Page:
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    i don't buy it
     
  12. add911_11

    add911_11 Senior member

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    Perhaps your friend could have an action under the employment law? I am no expert on this but since no clear reason was mentioned, your friend might be able to argued the unjust redundancy and ask court for an injunction?

    Even the employer had asked your friend to dress down, the scope of 'dressing down' is pretty large, I could have claimed wearing a less colourful tie means 'dressing down', while keeping everything else. And really if your friend was a top performer, your boss should really keep a good asset in his company

    Or put it that way, since your friend is good in his job, surely he can use this as a advantage for his future job interview

    That is just my uneducated guess.....

    Or did I put too much time on a troll thread?
     
  13. add911_11

    add911_11 Senior member

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    Really? I would have thought luxury cars/holidays would be more accountable rather than clothes
     
  14. GoldenTribe

    GoldenTribe Senior member

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  15. pnutpug

    pnutpug Senior member

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    Most bosses have bosses. If I were that boss's boss and found out that a top performer got canned for his suits, there'd be a new boss. If the OP's friend is willing to go public, it would make for a great lawsuit--something along First Amendment grounds--that would likely get picked up by the media, resulting in deserved public humiliation for the boss and perhaps a job offer from a more enlightened company.
     
  16. add911_11

    add911_11 Senior member

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    Exactly, that's what I thought
     
  17. bourbonbasted

    bourbonbasted Senior member

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    Well this assumes that his boss has a concept of what the clothes cost. I think if you are spending tens of thousands of dollars a year on suits and don't have the salary or clout to justify doing so, it's on par with wearing expensive watches or driving an expensive car. I will say, however, most bosses would have no idea how much clothes cost. I do, however. Hence why I said "If I were the boss" I would have a problem to a certain level.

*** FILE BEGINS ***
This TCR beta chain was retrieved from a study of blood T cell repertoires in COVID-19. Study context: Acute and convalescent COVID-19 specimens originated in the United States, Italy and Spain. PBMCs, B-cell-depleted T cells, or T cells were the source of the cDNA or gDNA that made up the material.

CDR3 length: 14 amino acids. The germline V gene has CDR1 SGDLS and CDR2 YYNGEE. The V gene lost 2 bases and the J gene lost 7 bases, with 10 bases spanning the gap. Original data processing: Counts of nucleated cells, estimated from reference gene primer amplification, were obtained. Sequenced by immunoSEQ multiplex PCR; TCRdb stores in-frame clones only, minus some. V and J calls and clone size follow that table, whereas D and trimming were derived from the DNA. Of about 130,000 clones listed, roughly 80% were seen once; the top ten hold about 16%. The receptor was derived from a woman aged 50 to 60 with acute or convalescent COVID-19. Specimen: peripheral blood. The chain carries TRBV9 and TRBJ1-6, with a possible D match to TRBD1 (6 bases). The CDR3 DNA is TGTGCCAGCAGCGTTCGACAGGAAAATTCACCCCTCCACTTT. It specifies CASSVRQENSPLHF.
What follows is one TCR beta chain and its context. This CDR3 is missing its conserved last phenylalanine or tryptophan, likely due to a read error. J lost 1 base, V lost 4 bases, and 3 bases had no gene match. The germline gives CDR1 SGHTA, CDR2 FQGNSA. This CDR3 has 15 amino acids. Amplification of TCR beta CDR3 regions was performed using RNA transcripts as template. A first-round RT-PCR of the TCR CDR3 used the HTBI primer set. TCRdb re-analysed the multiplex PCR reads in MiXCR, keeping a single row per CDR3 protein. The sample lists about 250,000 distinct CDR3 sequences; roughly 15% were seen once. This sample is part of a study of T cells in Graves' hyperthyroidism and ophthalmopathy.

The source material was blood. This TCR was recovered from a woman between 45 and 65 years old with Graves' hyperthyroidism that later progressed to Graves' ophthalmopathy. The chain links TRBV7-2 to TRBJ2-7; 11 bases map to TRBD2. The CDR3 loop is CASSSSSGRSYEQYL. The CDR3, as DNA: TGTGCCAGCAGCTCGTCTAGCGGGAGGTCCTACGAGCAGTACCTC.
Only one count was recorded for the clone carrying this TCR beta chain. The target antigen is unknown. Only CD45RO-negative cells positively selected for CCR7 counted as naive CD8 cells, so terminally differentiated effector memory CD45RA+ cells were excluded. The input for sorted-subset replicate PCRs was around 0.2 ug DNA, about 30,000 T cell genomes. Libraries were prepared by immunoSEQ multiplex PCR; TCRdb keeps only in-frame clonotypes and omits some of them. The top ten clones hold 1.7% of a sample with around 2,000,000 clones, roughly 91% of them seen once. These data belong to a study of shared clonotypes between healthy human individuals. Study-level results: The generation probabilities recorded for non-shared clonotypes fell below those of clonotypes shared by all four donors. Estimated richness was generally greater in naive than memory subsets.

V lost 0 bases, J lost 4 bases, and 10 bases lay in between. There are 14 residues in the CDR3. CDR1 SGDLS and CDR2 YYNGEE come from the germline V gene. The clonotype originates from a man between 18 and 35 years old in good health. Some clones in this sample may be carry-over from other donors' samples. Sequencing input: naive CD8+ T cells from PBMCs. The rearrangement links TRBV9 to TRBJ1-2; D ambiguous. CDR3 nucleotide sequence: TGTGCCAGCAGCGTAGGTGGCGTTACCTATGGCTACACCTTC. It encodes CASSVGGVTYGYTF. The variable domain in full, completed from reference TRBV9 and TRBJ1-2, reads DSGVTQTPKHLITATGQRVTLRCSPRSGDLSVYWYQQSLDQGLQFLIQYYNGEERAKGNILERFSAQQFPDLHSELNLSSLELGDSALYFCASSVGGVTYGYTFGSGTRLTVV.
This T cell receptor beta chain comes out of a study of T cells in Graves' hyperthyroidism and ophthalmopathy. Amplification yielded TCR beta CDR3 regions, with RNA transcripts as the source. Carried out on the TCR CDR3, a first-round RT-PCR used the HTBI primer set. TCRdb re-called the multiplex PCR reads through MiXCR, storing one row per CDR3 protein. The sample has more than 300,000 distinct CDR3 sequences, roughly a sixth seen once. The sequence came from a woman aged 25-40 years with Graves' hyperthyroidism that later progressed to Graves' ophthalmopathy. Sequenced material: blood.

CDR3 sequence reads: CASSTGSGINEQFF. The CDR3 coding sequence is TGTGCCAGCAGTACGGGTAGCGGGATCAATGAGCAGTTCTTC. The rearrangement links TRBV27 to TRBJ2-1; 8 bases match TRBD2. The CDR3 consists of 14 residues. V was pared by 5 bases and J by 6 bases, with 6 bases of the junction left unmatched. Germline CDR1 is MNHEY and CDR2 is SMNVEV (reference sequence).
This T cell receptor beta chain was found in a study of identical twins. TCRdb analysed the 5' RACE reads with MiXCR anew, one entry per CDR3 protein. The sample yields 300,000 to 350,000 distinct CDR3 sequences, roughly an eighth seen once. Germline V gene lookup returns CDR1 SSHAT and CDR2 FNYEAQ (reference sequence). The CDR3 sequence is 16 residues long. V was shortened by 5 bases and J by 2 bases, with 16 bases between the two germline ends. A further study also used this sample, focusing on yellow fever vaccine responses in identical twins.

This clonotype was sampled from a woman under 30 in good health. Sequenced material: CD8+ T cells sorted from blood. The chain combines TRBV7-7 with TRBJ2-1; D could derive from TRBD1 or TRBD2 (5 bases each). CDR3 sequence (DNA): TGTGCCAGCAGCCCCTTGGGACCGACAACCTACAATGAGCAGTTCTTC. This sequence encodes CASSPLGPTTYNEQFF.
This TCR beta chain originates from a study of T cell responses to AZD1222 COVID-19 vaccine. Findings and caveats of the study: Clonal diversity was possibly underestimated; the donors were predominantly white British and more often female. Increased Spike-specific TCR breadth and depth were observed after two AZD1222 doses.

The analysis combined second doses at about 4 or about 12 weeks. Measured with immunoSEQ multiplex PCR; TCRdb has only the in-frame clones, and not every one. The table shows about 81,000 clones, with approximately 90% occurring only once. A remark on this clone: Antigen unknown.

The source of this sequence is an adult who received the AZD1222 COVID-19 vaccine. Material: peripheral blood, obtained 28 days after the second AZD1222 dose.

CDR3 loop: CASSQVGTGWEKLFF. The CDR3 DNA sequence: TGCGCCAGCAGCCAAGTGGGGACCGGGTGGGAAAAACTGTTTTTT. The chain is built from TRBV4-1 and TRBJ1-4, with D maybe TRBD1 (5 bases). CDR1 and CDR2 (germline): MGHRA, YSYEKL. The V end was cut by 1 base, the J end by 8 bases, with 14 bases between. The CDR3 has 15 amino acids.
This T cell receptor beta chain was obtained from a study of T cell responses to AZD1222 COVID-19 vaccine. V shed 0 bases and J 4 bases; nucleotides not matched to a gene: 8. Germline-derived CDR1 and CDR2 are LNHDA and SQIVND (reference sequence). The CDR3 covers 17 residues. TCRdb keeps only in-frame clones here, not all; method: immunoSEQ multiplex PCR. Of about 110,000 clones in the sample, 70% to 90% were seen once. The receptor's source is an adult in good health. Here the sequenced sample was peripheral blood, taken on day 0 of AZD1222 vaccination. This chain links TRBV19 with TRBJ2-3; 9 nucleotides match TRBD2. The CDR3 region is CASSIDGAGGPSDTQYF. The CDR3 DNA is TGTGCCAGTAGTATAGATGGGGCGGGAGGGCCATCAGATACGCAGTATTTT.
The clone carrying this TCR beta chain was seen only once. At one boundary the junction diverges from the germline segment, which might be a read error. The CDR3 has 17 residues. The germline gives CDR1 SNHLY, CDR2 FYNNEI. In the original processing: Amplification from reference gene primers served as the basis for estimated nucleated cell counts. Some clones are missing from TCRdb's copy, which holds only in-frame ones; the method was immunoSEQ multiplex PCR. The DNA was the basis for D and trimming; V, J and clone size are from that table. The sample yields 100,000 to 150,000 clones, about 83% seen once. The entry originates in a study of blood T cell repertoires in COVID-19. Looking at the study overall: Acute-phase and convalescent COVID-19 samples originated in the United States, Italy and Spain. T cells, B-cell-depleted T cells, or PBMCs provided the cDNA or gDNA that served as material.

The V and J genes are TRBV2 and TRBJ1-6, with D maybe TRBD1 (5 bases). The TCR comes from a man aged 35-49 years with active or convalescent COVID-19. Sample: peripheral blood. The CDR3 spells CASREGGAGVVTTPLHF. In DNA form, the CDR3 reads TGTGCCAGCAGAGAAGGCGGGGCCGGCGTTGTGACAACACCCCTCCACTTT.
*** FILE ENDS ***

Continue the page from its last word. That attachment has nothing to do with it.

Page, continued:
18. sns23

    sns23 Senior member

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    How has the government restricted his speech?
     
  19. SirGrotius

    SirGrotius Senior member

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    Sounds like a weird market-research experiment.
     
  20. bourbonbasted

    bourbonbasted Senior member

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    Not quite an apples to apples example, but I'll share an instance of this coming into play:

    My father worked for a very, very large company for over 30 years and worked his way to senior management. On one occasion he was in Las Vegas entertaining clients when one of his employees (a junior level guy making less than $50,000 a year) won big (over $35,000). Now my father was not overly upset with the gambles he took and was actually a bit impressed he was able to secure that much money after starting with only a few hundred bucks. However, when the man walked away from the table he walked directly to a Rolex boutique where he spent all of his winnings on a gaudy Rolex.

    My father was immediately furious with the man and pulled him aside. The guy saw nothing wrong with spending $35,000 on a watch when he was only making $50,000 a year. That kind of decision making reflects incredibly poorly on one's concept of money and ability to make good decisions. It's enough of a gamble that he played up to $35,000, but the fact that he frivolously and immediately spent it all does not bode well for what he will do with the company's money or what image he will reflect on the company when he meets with Clients and is wearing a diamond Presidential.

    Again, not apples to apples, but it needs to be known that what you do with your money and how you allocate discretionary income, as well as the image you are trying to portray, says a lot about who you are and how you think.
     
    Last edited: Mar 6, 2012
    1 person likes this.